Table of Contents
Termites are always on the lookout for new food.
They can forage for about 150 feet around their colony just to look for wood. With a bit of bad luck, they land inside your house and infest it.
Once they’ve started invading, termites spread and find ways to travel in and out of your home, often times without you even knowing about it. So before you speculate, check your house.
Let A Pro Handle It.
Get a no obligation quote from a pest control pro near you:
Termites spread through mud tubes
We’ve all seen them. Mud tubes are the best indicators of subterranean termite infestation. These small tunnels are made from soil, wood and frass. They stick to walls, trees – just about anywhere the termites need to go.
These termites spread while building tubes that carry the right environment for them. The tubes maintain an ample humidity and temperature for travelling. They also protect termites from outside forces. You can think of them as a network of subway tunnels. Termites use them to travel to designated stops without being seen from above.
For us, they look the same. But Terminix tells us otherwise. There are actually three kinds of termite tubes:
- Working Tubes. Paths that connect the nest and the wood/ food source
- Exploratory Tubes. Paths that only extend from the soil; they’re used for foraging new places to get food
- Drop Tubes. Paths from the wood that gets the termites back into the soil
Tubes can be tucked away in inconspicuous places or can be blatantly seen in a corner. To see if it’s is still being used, knock off a few small pieces of at the center, and leave it there. Come back a couple of days later and check if it’s been fixed.
If it hasn’t been mended, then it’s been abandoned by a colony. Whatever the case, if you do see tubes, use termite treatments immediately.
Termites spread through galleries
Drywood termites do things a little differently. Instead of tubes, they hide themselves in the wood that they infest, and they chew through the grain to make galleries. These galleries are still tunnels, but they’re housed inside wood.
Drywood termites spread when the wood they’re inhabiting are connected, just like the pillars in your attic. Sometimes, they’re so well hidden. You won’t notice anything different on the outside. You won’t know about them until the wood starts to soften and degrade.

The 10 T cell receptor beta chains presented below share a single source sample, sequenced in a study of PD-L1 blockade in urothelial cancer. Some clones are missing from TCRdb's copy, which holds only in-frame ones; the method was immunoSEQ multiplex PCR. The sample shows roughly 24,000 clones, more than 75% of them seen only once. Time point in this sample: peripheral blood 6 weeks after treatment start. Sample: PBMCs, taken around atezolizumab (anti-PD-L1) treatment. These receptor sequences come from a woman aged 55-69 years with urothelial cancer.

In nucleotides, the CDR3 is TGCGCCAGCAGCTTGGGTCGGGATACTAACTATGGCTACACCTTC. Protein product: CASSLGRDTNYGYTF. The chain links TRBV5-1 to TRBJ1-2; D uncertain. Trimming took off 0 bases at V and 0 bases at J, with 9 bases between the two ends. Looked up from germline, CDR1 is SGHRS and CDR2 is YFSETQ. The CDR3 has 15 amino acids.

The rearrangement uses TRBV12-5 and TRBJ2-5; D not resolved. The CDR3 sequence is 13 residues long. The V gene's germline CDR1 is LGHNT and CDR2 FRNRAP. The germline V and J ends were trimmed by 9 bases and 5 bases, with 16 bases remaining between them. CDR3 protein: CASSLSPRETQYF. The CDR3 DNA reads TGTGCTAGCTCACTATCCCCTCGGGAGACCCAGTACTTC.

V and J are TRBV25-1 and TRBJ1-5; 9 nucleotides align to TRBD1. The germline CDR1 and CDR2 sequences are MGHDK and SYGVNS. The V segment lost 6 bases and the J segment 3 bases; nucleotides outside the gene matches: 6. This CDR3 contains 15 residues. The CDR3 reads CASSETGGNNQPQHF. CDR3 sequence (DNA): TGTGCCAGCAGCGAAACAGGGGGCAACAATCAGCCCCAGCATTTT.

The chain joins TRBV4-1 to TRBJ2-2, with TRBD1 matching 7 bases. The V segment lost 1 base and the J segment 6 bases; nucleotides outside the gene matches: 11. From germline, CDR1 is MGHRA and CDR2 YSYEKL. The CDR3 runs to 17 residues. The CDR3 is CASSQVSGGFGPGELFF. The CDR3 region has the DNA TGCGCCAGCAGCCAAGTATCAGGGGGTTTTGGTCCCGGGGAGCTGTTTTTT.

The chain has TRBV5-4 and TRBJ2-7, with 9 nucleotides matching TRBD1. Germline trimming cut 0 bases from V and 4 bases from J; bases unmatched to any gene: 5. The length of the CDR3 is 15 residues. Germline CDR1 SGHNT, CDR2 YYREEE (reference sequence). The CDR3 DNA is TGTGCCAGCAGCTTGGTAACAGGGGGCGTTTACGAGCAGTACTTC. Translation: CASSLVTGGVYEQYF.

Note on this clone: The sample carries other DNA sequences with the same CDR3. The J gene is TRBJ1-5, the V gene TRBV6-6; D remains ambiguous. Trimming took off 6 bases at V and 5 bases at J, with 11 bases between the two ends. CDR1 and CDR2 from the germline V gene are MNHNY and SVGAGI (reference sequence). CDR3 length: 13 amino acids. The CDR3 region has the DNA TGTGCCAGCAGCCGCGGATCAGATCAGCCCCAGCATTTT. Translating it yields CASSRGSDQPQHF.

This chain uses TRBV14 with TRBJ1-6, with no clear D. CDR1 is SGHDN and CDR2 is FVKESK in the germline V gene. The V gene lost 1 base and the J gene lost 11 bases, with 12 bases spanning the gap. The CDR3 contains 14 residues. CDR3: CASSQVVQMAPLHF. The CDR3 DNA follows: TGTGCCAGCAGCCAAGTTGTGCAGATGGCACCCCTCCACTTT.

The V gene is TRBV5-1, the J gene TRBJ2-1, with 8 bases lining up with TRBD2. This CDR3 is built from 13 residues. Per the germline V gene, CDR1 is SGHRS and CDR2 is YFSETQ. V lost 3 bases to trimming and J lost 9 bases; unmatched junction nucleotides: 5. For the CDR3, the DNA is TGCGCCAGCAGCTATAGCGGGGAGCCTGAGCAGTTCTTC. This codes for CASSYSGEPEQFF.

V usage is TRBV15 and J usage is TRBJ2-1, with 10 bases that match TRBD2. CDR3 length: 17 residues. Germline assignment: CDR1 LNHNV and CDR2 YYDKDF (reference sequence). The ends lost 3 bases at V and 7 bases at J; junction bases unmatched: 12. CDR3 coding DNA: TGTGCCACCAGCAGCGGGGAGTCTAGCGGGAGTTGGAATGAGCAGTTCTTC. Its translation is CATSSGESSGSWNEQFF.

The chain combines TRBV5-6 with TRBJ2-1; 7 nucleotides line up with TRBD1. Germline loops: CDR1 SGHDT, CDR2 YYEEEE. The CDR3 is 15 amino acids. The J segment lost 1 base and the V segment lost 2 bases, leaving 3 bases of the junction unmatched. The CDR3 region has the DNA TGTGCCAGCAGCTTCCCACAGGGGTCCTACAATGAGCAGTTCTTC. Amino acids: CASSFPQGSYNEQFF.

Termites spread through cracks on the walls
Termites can’t chew their through solid concrete, but they can squeeze through anywhere they can fit in. It only takes one crack on your wall to let termites spread into your house.
Cracks usually happen when two pieces of concrete are slapped together or when a concrete is molded to accommodate plumbing. The best remedy for this is to fill cracked walls with the right seals.
Termites spread through moisture-to-wall contact
According to Termites.com, one of the most common danger zones is the earth-to-wood or moisture-to-wall contact. This is when the soil is too close to a vulnerable spot in your house, like when untreated lumber that’s part of the house is staked into the ground.
Foraging termites can find out about this. And that wood can serve as a bridge between the soil and your house.
To avoid this, only use treated lumber for your house. You can also put up baits and barriers to stop them from entering.
So termites travel through mud tubes, galleries, cracks on the walls and through moisture-to-wall contact. They have a lot ways to get inside and spread in your house.
But the good thing is that everything we’ve mentioned here is avoidable. Now that you know how they move around, you can close in one them with little precautions like applying seals and getting rid of untreated wood that’s close to the soil.
You can find more termite-repelling tips here.
Last Updated on